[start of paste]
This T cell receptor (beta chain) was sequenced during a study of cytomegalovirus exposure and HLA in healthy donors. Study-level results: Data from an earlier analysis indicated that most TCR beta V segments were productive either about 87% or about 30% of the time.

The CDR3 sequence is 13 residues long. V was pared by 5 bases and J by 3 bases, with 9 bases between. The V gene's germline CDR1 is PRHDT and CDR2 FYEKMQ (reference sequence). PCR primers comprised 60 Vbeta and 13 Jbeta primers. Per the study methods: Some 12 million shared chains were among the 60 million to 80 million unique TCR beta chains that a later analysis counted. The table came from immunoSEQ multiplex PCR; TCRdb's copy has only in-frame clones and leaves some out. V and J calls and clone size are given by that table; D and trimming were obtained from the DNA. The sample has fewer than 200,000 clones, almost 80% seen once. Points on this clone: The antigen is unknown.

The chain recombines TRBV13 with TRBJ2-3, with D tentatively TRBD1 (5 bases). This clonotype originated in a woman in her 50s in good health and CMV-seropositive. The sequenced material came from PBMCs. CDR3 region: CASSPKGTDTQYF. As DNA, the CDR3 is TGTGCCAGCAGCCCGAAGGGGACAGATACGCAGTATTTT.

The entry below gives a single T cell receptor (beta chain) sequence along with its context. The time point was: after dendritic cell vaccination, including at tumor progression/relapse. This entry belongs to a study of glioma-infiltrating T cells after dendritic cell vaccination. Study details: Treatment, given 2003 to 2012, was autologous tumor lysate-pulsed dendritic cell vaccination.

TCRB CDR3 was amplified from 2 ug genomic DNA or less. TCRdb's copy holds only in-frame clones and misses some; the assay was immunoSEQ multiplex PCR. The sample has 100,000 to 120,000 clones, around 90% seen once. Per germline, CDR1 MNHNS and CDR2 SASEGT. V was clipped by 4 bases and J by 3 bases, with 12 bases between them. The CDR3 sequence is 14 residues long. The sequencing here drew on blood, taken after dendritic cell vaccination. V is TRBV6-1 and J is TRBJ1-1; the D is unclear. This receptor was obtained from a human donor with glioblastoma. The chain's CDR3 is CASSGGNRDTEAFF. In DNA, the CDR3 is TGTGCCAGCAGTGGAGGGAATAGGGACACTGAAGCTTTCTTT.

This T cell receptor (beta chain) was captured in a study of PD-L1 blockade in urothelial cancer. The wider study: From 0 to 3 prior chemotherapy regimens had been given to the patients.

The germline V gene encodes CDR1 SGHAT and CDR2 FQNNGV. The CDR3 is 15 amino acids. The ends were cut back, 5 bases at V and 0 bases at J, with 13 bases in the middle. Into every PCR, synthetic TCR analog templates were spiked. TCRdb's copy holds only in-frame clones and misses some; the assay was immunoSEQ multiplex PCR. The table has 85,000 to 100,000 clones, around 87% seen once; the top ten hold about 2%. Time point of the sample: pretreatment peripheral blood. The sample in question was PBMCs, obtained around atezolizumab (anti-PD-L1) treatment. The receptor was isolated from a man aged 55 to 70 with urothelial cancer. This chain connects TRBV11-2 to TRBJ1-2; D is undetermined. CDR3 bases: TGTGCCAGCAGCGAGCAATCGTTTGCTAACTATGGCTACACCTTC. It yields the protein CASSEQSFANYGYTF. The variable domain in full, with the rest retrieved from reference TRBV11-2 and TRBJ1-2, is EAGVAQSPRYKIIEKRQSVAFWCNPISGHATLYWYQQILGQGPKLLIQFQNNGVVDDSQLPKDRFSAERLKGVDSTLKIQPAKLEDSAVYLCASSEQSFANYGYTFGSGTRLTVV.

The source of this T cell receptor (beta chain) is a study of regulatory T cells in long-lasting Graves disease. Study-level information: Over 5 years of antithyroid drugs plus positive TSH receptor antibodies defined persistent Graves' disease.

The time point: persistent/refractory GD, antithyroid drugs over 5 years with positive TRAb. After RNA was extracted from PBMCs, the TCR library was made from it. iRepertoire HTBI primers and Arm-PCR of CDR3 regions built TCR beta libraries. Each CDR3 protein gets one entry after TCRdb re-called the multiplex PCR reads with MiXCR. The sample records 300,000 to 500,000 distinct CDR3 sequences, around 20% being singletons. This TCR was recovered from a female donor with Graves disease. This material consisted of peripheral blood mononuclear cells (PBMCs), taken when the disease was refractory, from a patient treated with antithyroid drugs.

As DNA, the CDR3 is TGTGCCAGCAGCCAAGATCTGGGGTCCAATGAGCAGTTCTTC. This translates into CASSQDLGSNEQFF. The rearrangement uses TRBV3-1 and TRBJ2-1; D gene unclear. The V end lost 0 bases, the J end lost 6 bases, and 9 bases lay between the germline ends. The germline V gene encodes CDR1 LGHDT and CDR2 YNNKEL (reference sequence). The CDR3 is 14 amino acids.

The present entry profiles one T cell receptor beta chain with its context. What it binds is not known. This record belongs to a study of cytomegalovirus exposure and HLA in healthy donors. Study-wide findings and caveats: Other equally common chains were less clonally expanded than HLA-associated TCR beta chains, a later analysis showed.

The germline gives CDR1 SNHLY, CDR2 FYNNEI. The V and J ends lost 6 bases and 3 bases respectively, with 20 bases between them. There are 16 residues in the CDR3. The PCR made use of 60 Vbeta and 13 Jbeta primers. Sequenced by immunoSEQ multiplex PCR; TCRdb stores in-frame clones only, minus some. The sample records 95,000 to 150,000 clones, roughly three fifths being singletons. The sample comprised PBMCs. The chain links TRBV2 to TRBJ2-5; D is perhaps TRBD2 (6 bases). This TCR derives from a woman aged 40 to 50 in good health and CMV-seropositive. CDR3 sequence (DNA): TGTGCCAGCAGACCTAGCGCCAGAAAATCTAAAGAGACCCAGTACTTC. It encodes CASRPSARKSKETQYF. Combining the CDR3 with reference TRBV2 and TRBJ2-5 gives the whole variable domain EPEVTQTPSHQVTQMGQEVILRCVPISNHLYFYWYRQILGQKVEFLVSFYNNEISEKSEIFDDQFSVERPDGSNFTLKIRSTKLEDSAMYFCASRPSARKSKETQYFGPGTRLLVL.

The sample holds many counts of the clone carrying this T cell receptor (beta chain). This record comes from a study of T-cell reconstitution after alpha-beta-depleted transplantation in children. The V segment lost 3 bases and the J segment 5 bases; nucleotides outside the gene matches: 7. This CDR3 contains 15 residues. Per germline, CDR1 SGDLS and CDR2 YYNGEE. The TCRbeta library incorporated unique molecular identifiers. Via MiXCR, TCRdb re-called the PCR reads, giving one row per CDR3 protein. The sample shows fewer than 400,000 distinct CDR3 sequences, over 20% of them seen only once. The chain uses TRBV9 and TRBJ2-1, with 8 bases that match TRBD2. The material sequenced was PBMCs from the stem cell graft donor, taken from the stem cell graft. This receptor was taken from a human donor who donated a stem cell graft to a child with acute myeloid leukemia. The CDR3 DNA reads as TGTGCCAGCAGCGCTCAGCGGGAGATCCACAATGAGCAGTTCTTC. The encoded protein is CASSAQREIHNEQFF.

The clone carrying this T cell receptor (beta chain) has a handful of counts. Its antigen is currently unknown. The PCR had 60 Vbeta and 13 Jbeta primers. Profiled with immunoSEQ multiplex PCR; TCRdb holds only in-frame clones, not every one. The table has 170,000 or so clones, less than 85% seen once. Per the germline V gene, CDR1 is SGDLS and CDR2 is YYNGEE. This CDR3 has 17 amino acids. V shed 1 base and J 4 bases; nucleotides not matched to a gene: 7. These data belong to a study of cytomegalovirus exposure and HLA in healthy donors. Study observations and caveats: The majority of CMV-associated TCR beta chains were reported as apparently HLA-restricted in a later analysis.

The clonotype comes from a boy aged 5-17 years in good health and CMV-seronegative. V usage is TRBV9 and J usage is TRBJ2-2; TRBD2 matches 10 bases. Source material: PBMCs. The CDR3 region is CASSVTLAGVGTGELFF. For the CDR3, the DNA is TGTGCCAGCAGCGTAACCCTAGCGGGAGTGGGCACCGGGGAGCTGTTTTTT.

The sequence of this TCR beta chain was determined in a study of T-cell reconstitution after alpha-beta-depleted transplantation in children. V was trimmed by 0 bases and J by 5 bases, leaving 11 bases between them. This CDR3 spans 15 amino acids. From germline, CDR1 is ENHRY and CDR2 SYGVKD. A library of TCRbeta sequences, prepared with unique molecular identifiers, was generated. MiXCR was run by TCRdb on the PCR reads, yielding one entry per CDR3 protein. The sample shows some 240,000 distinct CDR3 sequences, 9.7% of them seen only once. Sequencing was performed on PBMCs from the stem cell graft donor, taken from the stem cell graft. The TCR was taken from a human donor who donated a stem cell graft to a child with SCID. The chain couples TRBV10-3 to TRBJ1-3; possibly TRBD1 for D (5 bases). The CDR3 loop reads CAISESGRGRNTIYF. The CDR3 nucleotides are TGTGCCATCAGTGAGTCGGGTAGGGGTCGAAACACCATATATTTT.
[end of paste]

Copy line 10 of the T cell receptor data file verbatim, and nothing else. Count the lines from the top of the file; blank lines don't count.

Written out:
As DNA, the CDR3 is TGTGCCAGCAGCCAAGATCTGGGGTCCAATGAGCAGTTCTTC. This translates into CASSQDLGSNEQFF. The rearrangement uses TRBV3-1 and TRBJ2-1; D gene unclear. The V end lost 0 bases, the J end lost 6 bases, and 9 bases lay between the germline ends. The germline V gene encodes CDR1 LGHDT and CDR2 YNNKEL (reference sequence). The CDR3 is 14 amino acids.